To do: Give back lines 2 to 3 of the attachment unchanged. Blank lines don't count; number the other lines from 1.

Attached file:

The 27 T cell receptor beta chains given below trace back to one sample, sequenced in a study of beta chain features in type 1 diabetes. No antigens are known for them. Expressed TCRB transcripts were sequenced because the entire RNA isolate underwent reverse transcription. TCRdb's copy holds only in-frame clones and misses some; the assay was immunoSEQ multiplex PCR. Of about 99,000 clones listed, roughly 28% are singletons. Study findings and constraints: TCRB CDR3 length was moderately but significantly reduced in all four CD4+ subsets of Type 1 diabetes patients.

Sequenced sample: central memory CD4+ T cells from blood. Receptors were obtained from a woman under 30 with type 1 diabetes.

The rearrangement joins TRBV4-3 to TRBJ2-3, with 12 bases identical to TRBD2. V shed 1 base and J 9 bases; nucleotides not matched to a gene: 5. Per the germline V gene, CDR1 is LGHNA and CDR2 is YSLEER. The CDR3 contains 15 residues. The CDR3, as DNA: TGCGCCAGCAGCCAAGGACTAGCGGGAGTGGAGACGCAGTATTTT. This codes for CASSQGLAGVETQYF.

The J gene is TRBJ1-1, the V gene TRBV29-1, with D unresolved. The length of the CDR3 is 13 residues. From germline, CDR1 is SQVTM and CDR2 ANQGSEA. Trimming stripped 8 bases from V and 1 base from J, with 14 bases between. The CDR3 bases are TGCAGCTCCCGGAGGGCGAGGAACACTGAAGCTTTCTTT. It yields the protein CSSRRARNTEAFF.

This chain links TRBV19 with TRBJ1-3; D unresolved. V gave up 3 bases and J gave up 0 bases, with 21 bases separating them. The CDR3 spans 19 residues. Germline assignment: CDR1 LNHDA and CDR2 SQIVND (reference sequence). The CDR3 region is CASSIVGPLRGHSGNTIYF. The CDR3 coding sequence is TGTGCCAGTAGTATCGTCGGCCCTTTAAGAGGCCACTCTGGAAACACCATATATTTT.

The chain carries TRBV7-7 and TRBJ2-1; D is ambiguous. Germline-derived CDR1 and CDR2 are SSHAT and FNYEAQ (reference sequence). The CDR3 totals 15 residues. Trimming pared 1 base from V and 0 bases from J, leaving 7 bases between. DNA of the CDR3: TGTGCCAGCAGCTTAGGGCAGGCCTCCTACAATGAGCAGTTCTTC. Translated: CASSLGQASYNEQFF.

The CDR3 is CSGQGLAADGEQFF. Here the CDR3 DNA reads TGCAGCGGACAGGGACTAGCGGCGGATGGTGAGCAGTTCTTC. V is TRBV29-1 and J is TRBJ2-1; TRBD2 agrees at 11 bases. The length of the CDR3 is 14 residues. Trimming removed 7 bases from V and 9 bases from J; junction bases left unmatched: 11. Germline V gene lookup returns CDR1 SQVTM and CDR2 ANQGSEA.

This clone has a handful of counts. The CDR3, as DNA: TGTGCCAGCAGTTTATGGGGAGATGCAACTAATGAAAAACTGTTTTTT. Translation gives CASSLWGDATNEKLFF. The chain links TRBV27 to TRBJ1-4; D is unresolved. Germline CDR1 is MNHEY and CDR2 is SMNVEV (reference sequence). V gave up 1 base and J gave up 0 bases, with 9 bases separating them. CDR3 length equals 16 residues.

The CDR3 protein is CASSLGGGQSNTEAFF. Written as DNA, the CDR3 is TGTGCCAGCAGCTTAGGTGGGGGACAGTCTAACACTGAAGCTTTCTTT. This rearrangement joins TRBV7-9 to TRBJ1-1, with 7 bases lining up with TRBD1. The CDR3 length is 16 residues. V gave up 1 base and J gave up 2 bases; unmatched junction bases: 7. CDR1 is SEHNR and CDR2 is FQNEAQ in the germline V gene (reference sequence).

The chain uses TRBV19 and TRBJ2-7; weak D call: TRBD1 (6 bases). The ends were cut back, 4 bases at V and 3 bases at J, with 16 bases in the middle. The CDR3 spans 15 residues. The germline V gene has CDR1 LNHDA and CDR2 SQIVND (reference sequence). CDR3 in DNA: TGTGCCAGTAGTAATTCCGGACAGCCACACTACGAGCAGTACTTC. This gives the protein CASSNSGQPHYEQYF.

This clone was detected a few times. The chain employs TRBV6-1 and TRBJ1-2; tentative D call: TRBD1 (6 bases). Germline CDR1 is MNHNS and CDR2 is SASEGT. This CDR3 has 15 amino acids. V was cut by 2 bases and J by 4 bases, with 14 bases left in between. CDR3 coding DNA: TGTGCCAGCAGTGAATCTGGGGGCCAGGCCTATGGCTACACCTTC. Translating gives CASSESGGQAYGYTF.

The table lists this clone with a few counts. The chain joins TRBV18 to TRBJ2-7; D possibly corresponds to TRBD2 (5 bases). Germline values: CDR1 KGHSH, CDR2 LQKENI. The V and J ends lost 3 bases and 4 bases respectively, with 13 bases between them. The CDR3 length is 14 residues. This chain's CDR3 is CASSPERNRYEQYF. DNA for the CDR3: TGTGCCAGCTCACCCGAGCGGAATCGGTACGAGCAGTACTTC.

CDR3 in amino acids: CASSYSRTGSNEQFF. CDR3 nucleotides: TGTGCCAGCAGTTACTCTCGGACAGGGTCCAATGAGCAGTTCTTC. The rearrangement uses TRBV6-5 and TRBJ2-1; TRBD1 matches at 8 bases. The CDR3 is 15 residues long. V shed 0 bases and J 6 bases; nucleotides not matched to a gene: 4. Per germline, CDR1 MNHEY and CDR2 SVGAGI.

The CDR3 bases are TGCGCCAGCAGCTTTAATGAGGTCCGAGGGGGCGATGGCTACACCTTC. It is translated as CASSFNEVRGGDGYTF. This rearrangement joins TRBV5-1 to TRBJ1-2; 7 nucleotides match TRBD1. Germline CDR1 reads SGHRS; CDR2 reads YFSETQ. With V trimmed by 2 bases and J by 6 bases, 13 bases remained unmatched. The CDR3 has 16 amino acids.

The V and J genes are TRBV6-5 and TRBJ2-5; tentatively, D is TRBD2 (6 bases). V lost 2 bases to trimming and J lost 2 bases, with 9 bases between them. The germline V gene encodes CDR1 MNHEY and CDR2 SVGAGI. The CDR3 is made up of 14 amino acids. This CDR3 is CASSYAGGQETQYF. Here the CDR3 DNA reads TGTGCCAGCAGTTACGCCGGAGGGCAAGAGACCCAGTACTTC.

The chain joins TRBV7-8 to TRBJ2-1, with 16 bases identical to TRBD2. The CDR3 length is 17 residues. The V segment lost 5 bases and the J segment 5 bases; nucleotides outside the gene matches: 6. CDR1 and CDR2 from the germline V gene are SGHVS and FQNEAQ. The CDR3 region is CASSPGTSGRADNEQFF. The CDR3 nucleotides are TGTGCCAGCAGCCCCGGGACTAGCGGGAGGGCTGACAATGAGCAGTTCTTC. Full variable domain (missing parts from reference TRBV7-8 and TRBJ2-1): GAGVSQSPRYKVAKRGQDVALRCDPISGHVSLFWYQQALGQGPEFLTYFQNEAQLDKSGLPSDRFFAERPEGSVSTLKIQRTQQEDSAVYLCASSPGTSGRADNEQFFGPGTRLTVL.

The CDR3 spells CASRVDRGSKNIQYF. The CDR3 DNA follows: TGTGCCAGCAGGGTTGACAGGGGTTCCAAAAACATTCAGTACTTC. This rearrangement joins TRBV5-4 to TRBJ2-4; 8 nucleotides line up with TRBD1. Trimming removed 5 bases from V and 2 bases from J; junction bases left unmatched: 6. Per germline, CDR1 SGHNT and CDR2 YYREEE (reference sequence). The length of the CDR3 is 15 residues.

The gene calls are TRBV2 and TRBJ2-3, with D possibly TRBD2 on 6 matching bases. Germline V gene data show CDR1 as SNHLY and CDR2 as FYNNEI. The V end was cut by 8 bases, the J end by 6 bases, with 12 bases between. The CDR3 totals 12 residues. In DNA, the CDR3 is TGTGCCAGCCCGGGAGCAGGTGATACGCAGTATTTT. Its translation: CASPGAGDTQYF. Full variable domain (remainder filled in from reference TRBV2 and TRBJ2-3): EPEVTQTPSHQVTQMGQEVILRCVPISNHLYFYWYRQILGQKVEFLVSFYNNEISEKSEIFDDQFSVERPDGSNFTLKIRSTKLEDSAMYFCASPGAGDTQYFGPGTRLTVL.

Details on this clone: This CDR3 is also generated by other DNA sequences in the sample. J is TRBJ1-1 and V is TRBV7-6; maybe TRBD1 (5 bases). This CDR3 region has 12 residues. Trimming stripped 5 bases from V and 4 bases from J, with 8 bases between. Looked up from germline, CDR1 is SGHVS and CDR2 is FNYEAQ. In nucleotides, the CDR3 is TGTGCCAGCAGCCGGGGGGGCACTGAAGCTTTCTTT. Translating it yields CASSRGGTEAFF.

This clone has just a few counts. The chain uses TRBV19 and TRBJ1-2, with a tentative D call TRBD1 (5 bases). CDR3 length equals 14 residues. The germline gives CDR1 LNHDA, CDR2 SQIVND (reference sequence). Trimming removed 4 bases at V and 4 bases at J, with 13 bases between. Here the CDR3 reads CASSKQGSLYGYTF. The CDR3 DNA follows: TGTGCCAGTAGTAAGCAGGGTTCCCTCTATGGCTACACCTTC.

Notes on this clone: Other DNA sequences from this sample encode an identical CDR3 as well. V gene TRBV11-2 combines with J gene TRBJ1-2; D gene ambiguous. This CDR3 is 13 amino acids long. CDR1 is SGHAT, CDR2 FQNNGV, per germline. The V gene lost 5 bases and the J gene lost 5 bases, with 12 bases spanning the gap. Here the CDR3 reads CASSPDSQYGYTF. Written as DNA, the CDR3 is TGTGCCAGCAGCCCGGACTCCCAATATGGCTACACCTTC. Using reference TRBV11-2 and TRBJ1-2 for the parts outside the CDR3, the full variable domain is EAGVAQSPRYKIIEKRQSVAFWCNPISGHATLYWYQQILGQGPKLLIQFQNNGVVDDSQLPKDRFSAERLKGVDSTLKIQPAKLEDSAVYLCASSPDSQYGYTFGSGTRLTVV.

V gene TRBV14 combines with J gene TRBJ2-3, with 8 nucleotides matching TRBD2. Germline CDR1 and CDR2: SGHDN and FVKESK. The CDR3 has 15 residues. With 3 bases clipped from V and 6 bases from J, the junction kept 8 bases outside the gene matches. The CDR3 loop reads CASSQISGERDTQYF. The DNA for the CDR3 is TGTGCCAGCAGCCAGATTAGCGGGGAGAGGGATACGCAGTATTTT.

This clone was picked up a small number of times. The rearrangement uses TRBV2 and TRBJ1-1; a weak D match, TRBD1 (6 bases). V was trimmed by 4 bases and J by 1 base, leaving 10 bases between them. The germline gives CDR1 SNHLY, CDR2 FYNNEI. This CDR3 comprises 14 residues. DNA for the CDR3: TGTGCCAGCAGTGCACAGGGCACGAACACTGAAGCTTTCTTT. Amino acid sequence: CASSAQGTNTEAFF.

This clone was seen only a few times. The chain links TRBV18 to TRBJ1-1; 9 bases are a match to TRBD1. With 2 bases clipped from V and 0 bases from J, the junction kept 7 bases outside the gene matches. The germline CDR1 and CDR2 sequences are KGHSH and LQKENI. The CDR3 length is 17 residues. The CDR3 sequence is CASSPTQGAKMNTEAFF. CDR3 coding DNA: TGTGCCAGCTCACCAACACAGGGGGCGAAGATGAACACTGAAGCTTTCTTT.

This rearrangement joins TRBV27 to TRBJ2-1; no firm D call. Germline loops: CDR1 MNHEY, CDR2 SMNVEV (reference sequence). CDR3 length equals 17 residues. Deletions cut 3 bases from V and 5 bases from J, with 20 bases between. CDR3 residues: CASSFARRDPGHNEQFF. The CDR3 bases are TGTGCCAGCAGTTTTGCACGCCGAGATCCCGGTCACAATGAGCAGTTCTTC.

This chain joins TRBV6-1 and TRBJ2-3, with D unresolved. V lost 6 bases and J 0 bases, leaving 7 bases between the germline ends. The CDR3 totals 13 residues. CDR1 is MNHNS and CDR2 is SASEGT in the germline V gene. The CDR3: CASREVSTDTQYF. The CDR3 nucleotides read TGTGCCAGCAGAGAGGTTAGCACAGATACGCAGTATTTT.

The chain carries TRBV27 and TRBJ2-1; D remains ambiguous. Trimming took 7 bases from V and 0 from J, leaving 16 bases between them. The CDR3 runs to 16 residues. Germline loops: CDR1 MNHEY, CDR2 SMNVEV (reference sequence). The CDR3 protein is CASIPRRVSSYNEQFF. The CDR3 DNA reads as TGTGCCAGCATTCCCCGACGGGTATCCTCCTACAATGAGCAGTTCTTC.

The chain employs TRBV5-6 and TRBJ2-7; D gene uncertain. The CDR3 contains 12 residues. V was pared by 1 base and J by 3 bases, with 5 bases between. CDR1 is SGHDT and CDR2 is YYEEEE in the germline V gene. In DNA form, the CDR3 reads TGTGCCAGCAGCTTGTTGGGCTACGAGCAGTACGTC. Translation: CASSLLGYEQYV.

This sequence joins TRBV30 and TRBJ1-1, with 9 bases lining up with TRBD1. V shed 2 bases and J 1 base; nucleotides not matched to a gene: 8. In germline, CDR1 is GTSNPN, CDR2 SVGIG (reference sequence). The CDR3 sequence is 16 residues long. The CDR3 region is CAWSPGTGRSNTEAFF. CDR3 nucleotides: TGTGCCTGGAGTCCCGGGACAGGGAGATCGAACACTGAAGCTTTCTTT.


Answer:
Sequenced sample: central memory CD4+ T cells from blood. Receptors were obtained from a woman under 30 with type 1 diabetes.

The rearrangement joins TRBV4-3 to TRBJ2-3, with 12 bases identical to TRBD2. V shed 1 base and J 9 bases; nucleotides not matched to a gene: 5. Per the germline V gene, CDR1 is LGHNA and CDR2 is YSLEER. The CDR3 contains 15 residues. The CDR3, as DNA: TGCGCCAGCAGCCAAGGACTAGCGGGAGTGGAGACGCAGTATTTT. This codes for CASSQGLAGVETQYF.